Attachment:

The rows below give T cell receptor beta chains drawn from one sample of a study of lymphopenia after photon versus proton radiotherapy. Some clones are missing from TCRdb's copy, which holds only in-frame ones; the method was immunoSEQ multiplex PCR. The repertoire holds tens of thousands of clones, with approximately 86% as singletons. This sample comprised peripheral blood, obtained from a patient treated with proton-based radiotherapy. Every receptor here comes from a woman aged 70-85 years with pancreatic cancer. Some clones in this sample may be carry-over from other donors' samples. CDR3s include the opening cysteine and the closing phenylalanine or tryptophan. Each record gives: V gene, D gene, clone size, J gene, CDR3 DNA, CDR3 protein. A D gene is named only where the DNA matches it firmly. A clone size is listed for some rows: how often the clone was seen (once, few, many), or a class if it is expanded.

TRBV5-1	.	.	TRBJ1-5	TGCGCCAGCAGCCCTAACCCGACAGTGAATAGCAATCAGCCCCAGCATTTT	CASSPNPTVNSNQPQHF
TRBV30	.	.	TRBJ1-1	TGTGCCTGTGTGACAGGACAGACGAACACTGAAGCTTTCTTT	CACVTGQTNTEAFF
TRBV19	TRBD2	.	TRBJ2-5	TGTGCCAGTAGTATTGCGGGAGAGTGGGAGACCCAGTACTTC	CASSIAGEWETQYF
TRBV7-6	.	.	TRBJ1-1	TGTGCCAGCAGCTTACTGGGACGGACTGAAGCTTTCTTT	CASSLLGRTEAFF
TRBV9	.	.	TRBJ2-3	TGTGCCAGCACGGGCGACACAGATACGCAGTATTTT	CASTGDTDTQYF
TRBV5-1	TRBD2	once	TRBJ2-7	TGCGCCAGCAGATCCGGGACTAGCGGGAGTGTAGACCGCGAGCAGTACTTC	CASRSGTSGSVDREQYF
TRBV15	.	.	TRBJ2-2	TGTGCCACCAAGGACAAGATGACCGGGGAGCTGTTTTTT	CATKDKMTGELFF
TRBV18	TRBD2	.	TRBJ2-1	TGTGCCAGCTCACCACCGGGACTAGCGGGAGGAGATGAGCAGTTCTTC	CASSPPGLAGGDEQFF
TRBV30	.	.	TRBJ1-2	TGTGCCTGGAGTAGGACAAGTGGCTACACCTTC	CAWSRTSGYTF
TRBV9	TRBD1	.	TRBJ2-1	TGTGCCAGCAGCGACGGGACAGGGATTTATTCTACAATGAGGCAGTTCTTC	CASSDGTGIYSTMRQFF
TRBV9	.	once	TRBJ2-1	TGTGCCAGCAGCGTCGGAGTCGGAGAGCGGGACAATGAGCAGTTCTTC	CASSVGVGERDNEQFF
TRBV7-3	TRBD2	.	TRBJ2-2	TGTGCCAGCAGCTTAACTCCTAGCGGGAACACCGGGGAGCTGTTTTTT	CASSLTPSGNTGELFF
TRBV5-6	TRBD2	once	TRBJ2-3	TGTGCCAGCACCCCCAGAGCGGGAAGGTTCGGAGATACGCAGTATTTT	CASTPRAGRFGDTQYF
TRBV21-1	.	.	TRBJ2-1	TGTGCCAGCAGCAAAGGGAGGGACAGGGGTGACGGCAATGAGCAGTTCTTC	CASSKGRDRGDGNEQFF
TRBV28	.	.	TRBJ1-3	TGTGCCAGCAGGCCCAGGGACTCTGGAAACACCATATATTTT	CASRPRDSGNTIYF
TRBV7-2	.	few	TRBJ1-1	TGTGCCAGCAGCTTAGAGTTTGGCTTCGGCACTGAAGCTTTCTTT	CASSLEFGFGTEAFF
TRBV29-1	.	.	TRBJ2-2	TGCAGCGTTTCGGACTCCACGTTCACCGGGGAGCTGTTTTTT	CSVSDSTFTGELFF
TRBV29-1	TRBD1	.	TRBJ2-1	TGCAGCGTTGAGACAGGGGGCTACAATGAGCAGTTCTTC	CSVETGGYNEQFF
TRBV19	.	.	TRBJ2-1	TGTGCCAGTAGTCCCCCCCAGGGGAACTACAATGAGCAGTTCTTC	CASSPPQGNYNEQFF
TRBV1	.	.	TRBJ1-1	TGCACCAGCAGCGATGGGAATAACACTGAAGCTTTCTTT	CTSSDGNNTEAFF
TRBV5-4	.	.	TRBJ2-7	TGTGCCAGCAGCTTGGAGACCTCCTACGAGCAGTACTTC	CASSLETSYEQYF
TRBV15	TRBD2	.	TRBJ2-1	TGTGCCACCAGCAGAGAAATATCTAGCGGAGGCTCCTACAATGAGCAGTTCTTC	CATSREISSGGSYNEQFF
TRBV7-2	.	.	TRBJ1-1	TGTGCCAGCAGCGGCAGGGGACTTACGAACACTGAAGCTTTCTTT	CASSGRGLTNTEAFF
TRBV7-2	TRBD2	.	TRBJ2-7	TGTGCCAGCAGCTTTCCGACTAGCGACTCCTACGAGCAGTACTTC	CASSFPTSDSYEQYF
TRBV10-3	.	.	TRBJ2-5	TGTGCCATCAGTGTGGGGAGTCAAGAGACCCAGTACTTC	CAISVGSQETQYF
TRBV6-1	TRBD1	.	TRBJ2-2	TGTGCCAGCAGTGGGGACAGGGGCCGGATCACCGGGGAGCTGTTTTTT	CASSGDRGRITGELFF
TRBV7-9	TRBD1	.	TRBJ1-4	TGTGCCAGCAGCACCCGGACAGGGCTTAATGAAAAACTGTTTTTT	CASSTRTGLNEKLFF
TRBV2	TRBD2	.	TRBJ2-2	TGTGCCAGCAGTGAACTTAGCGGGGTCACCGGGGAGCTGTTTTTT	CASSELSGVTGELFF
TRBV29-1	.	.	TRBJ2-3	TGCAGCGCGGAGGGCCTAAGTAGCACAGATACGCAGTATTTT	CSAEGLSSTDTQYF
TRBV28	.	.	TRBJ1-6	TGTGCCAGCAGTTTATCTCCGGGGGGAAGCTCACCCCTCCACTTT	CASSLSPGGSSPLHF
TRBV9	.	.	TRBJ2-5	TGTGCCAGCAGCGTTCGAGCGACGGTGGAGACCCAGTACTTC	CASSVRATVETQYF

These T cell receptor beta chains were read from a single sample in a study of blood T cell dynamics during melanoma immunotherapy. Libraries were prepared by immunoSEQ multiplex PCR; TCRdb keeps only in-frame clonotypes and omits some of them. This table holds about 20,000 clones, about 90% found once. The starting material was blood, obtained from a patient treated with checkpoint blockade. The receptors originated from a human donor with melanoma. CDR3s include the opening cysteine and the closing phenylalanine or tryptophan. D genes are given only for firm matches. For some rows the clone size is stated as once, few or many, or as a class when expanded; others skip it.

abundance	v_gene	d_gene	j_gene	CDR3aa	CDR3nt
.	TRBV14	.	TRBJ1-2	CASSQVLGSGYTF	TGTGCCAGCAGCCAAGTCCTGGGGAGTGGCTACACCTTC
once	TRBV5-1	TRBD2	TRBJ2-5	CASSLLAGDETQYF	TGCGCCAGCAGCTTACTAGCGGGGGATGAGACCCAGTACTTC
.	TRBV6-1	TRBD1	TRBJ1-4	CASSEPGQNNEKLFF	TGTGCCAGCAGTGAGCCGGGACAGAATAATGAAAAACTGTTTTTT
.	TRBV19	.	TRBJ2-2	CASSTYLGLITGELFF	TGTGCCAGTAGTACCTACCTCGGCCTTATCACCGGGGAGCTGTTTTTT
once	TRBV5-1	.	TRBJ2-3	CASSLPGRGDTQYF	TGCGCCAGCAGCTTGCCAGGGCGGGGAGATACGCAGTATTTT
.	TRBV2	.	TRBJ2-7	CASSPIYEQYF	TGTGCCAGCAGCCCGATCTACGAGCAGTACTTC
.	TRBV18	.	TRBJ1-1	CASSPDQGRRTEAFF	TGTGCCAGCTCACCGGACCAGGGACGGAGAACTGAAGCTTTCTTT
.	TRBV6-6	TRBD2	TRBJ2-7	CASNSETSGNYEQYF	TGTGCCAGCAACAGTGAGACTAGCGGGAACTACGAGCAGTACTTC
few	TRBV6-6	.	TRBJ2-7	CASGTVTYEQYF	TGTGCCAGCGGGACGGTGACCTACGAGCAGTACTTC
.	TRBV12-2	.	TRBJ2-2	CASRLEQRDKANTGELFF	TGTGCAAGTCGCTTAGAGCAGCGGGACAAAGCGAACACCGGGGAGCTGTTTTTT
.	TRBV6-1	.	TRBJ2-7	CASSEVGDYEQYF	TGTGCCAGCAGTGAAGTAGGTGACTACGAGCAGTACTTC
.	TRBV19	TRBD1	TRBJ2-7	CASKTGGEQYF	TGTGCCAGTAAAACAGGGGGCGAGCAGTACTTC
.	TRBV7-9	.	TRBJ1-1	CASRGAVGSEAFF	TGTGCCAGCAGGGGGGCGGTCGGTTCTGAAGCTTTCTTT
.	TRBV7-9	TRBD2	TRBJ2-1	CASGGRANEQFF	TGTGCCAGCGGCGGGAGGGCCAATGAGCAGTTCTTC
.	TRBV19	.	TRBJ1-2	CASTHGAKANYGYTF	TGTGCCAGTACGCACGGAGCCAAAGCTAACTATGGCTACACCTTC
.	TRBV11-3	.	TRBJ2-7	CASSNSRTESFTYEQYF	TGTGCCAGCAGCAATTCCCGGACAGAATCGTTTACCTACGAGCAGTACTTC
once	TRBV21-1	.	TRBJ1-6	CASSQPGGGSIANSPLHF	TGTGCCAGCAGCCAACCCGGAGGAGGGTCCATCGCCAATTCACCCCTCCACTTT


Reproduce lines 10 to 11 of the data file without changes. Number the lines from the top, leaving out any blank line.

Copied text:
TRBV30	.	.	TRBJ1-2	TGTGCCTGGAGTAGGACAAGTGGCTACACCTTC	CAWSRTSGYTF
TRBV9	TRBD1	.	TRBJ2-1	TGTGCCAGCAGCGACGGGACAGGGATTTATTCTACAATGAGGCAGTTCTTC	CASSDGTGIYSTMRQFF